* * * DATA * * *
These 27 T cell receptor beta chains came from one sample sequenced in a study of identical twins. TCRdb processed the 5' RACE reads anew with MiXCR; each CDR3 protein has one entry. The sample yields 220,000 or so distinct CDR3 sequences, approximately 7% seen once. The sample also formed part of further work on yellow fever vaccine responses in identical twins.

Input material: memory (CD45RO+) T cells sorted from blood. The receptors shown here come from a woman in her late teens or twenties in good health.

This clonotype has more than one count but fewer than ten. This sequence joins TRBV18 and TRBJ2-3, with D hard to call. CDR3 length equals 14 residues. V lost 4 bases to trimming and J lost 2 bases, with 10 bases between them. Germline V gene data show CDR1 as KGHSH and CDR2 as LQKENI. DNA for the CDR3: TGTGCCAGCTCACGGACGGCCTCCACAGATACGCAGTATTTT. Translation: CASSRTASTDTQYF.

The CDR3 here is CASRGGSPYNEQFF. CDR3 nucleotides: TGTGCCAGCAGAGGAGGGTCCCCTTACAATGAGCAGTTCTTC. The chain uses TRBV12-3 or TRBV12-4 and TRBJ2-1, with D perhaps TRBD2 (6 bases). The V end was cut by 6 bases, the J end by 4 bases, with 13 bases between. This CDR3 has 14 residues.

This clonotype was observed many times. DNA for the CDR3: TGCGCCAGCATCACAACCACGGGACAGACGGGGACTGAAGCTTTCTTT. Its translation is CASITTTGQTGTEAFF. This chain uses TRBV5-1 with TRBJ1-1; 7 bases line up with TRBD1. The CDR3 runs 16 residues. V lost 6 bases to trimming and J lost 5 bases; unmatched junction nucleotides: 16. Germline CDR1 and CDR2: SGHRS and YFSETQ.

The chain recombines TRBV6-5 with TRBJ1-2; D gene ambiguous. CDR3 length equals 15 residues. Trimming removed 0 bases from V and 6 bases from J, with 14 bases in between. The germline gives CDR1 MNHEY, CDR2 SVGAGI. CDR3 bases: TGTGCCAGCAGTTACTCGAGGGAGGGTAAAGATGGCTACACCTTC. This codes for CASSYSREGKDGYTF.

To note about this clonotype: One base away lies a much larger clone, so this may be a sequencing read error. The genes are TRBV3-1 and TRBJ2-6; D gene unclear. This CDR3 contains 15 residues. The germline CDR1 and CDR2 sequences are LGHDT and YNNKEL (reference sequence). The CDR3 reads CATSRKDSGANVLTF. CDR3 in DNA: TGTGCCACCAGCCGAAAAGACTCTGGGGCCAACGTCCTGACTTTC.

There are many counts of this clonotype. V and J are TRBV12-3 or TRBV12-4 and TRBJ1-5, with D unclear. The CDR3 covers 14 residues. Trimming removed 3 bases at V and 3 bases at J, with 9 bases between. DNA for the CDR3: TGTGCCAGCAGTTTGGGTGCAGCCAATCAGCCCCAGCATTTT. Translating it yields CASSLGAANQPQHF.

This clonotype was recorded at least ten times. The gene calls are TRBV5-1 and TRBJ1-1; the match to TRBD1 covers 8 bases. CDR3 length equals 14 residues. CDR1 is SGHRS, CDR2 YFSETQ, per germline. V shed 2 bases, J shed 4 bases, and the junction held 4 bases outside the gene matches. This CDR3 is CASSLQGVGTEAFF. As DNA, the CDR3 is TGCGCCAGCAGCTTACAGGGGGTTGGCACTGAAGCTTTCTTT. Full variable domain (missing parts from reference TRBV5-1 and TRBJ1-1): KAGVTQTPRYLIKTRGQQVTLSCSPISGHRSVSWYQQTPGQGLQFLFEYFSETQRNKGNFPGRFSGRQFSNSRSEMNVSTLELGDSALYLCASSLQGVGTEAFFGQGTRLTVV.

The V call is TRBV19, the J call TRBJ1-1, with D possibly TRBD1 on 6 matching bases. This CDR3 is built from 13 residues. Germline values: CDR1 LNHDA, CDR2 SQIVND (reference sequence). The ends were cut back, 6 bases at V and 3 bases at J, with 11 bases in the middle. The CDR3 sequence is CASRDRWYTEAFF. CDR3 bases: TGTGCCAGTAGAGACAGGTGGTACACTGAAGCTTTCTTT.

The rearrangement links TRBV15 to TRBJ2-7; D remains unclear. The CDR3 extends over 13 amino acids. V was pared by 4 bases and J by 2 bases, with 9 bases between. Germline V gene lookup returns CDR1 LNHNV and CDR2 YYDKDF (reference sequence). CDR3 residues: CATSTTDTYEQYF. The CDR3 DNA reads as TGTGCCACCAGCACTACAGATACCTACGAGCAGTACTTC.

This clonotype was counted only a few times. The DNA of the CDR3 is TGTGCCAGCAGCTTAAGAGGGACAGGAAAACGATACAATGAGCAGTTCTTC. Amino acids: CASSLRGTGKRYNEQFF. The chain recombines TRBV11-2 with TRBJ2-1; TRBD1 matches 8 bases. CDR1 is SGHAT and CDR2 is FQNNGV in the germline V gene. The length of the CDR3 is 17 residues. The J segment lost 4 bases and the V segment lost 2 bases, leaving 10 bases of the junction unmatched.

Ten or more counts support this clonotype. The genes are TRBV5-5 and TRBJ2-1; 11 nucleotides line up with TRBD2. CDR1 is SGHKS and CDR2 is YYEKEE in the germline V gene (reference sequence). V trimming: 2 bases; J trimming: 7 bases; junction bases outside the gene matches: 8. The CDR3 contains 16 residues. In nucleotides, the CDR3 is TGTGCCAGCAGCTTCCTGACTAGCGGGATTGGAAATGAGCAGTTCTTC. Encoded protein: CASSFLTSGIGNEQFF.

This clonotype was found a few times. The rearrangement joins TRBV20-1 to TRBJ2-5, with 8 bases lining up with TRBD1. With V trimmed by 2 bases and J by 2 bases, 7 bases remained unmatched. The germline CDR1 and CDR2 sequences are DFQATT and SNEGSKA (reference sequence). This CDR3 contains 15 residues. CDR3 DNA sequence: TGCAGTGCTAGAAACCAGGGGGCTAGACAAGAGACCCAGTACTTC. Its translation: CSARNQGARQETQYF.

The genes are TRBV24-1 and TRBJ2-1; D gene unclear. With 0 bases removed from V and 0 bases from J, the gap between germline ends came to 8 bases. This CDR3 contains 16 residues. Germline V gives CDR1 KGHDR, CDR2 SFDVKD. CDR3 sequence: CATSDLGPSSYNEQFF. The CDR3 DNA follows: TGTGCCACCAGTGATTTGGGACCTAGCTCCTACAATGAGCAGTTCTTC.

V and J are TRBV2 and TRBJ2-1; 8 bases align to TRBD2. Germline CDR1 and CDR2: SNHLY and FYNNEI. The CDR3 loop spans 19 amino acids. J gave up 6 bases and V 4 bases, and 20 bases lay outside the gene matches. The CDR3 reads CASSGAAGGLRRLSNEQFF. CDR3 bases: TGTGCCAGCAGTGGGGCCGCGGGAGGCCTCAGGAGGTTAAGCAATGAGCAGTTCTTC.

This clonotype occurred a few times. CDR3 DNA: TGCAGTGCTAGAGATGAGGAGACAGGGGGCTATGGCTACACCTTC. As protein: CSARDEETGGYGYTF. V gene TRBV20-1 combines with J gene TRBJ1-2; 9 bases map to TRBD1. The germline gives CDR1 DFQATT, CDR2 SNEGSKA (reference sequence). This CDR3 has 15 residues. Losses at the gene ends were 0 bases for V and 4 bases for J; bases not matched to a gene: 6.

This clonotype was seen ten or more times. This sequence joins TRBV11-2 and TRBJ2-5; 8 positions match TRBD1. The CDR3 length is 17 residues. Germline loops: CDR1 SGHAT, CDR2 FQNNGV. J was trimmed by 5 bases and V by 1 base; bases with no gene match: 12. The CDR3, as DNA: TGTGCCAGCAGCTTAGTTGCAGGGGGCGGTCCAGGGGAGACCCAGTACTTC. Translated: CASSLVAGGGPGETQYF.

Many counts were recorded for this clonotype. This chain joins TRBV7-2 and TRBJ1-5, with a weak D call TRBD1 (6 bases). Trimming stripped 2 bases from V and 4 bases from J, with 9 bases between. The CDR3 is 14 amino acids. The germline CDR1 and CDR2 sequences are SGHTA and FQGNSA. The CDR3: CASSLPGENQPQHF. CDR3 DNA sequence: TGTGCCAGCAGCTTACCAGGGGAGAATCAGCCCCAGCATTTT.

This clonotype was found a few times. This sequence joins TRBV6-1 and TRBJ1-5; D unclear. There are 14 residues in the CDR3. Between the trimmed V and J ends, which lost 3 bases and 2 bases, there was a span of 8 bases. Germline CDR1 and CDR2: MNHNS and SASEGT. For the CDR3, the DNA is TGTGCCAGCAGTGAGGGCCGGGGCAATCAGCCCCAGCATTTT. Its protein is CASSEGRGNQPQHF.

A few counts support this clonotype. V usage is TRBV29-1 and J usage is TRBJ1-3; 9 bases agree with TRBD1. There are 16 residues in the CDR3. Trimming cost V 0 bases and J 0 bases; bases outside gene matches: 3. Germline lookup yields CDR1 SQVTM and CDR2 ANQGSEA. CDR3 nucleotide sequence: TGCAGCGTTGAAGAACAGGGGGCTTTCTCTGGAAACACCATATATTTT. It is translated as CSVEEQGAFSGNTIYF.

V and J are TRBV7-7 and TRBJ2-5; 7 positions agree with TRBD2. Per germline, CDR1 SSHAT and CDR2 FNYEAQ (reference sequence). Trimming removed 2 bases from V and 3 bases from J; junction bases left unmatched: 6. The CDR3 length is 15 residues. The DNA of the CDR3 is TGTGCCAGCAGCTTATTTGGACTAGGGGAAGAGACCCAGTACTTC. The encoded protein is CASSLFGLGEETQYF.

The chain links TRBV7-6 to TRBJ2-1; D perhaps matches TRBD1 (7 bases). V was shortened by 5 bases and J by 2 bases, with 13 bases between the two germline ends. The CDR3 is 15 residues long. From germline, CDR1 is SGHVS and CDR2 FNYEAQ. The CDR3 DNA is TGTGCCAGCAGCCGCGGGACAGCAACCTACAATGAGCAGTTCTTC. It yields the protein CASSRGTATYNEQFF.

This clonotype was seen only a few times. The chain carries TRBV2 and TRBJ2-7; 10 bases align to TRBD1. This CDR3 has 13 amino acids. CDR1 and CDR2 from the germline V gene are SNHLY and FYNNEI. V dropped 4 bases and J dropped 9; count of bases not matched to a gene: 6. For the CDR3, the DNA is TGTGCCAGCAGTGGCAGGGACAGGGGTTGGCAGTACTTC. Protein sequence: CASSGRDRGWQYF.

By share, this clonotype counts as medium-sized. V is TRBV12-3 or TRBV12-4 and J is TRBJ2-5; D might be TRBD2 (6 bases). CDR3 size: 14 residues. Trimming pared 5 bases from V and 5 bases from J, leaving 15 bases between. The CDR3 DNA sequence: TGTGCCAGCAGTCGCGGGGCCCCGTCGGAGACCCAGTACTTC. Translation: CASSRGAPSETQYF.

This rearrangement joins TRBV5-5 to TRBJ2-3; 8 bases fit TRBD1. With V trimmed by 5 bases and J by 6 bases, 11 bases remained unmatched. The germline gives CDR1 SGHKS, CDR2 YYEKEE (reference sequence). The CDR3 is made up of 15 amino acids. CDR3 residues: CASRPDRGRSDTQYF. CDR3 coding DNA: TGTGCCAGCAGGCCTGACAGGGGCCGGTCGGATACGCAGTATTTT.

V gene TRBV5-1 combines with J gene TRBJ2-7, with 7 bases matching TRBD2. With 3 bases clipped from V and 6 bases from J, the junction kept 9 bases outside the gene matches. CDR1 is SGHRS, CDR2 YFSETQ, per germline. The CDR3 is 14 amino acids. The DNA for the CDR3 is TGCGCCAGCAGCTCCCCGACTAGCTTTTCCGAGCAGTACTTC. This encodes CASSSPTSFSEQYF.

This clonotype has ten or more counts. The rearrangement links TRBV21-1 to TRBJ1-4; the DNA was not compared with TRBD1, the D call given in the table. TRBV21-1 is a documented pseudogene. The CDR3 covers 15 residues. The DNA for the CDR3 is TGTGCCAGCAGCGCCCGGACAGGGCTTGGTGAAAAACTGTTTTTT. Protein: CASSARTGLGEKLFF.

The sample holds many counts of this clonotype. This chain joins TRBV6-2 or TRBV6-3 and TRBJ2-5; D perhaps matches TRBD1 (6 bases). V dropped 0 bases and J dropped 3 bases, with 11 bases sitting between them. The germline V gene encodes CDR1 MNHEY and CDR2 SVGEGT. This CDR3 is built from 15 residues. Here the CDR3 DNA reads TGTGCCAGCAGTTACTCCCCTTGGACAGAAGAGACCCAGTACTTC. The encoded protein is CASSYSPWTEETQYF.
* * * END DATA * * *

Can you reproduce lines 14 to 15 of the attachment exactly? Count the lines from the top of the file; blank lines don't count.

This clonotype was found a few times. The rearrangement joins TRBV20-1 to TRBJ2-5, with 8 bases lining up with TRBD1. With V trimmed by 2 bases and J by 2 bases, 7 bases remained unmatched. The germline CDR1 and CDR2 sequences are DFQATT and SNEGSKA (reference sequence). This CDR3 contains 15 residues. CDR3 DNA sequence: TGCAGTGCTAGAAACCAGGGGGCTAGACAAGAGACCCAGTACTTC. Its translation: CSARNQGARQETQYF.

The genes are TRBV24-1 and TRBJ2-1; D gene unclear. With 0 bases removed from V and 0 bases from J, the gap between germline ends came to 8 bases. This CDR3 contains 16 residues. Germline V gives CDR1 KGHDR, CDR2 SFDVKD. CDR3 sequence: CATSDLGPSSYNEQFF. The CDR3 DNA follows: TGTGCCACCAGTGATTTGGGACCTAGCTCCTACAATGAGCAGTTCTTC.